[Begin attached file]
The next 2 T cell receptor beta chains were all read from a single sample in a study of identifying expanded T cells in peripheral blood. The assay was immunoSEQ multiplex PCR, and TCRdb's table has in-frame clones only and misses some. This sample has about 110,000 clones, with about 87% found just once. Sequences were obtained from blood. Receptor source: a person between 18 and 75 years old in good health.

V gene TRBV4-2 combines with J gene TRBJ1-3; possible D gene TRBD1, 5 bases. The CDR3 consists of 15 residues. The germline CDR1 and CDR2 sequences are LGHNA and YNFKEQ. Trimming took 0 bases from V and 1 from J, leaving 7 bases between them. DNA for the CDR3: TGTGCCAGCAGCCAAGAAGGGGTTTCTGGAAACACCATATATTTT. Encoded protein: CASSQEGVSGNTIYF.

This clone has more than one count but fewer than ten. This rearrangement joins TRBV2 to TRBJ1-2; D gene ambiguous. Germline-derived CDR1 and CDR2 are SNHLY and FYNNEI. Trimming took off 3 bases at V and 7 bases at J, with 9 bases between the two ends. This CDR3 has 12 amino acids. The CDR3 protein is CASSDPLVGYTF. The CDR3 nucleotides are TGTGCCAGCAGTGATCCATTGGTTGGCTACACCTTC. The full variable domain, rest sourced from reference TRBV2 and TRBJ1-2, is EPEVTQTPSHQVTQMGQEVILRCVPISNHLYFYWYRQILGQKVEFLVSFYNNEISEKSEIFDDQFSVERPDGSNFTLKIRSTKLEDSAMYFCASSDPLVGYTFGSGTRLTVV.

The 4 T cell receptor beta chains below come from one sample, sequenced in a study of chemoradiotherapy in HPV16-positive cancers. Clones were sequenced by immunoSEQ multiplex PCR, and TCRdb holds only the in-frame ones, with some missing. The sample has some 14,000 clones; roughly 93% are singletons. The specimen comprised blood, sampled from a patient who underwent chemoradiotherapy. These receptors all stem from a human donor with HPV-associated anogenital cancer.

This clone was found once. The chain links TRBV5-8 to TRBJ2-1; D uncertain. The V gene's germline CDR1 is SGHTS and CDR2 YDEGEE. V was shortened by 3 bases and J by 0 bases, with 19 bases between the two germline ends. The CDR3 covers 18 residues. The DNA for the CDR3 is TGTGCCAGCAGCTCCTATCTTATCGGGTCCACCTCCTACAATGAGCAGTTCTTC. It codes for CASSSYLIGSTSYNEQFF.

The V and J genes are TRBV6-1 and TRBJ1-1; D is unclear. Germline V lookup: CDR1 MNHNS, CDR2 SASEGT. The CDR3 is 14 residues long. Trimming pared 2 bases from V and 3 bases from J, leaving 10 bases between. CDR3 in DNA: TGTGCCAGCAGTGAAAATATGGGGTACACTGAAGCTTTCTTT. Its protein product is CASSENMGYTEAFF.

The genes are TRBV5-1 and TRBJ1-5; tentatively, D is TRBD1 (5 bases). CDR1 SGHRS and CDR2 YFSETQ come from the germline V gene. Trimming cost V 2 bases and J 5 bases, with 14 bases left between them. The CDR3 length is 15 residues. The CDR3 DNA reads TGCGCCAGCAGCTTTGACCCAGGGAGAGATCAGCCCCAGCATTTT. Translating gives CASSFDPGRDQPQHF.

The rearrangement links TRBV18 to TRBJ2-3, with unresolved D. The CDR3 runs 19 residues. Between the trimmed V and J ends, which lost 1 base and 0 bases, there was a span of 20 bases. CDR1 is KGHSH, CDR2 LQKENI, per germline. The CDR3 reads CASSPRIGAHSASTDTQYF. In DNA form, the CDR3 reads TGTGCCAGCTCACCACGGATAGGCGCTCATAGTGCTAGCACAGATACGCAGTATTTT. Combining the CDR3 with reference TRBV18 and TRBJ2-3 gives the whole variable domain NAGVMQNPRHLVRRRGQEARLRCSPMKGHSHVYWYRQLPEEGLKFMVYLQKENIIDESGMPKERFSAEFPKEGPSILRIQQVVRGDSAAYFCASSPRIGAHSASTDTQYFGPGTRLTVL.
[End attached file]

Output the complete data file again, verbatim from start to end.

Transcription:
The next 2 T cell receptor beta chains were all read from a single sample in a study of identifying expanded T cells in peripheral blood. The assay was immunoSEQ multiplex PCR, and TCRdb's table has in-frame clones only and misses some. This sample has about 110,000 clones, with about 87% found just once. Sequences were obtained from blood. Receptor source: a person between 18 and 75 years old in good health.

V gene TRBV4-2 combines with J gene TRBJ1-3; possible D gene TRBD1, 5 bases. The CDR3 consists of 15 residues. The germline CDR1 and CDR2 sequences are LGHNA and YNFKEQ. Trimming took 0 bases from V and 1 from J, leaving 7 bases between them. DNA for the CDR3: TGTGCCAGCAGCCAAGAAGGGGTTTCTGGAAACACCATATATTTT. Encoded protein: CASSQEGVSGNTIYF.

This clone has more than one count but fewer than ten. This rearrangement joins TRBV2 to TRBJ1-2; D gene ambiguous. Germline-derived CDR1 and CDR2 are SNHLY and FYNNEI. Trimming took off 3 bases at V and 7 bases at J, with 9 bases between the two ends. This CDR3 has 12 amino acids. The CDR3 protein is CASSDPLVGYTF. The CDR3 nucleotides are TGTGCCAGCAGTGATCCATTGGTTGGCTACACCTTC. The full variable domain, rest sourced from reference TRBV2 and TRBJ1-2, is EPEVTQTPSHQVTQMGQEVILRCVPISNHLYFYWYRQILGQKVEFLVSFYNNEISEKSEIFDDQFSVERPDGSNFTLKIRSTKLEDSAMYFCASSDPLVGYTFGSGTRLTVV.

The 4 T cell receptor beta chains below come from one sample, sequenced in a study of chemoradiotherapy in HPV16-positive cancers. Clones were sequenced by immunoSEQ multiplex PCR, and TCRdb holds only the in-frame ones, with some missing. The sample has some 14,000 clones; roughly 93% are singletons. The specimen comprised blood, sampled from a patient who underwent chemoradiotherapy. These receptors all stem from a human donor with HPV-associated anogenital cancer.

This clone was found once. The chain links TRBV5-8 to TRBJ2-1; D uncertain. The V gene's germline CDR1 is SGHTS and CDR2 YDEGEE. V was shortened by 3 bases and J by 0 bases, with 19 bases between the two germline ends. The CDR3 covers 18 residues. The DNA for the CDR3 is TGTGCCAGCAGCTCCTATCTTATCGGGTCCACCTCCTACAATGAGCAGTTCTTC. It codes for CASSSYLIGSTSYNEQFF.

The V and J genes are TRBV6-1 and TRBJ1-1; D is unclear. Germline V lookup: CDR1 MNHNS, CDR2 SASEGT. The CDR3 is 14 residues long. Trimming pared 2 bases from V and 3 bases from J, leaving 10 bases between. CDR3 in DNA: TGTGCCAGCAGTGAAAATATGGGGTACACTGAAGCTTTCTTT. Its protein product is CASSENMGYTEAFF.

The genes are TRBV5-1 and TRBJ1-5; tentatively, D is TRBD1 (5 bases). CDR1 SGHRS and CDR2 YFSETQ come from the germline V gene. Trimming cost V 2 bases and J 5 bases, with 14 bases left between them. The CDR3 length is 15 residues. The CDR3 DNA reads TGCGCCAGCAGCTTTGACCCAGGGAGAGATCAGCCCCAGCATTTT. Translating gives CASSFDPGRDQPQHF.

The rearrangement links TRBV18 to TRBJ2-3, with unresolved D. The CDR3 runs 19 residues. Between the trimmed V and J ends, which lost 1 base and 0 bases, there was a span of 20 bases. CDR1 is KGHSH, CDR2 LQKENI, per germline. The CDR3 reads CASSPRIGAHSASTDTQYF. In DNA form, the CDR3 reads TGTGCCAGCTCACCACGGATAGGCGCTCATAGTGCTAGCACAGATACGCAGTATTTT. Combining the CDR3 with reference TRBV18 and TRBJ2-3 gives the whole variable domain NAGVMQNPRHLVRRRGQEARLRCSPMKGHSHVYWYRQLPEEGLKFMVYLQKENIIDESGMPKERFSAEFPKEGPSILRIQQVVRGDSAAYFCASSPRIGAHSASTDTQYFGPGTRLTVL.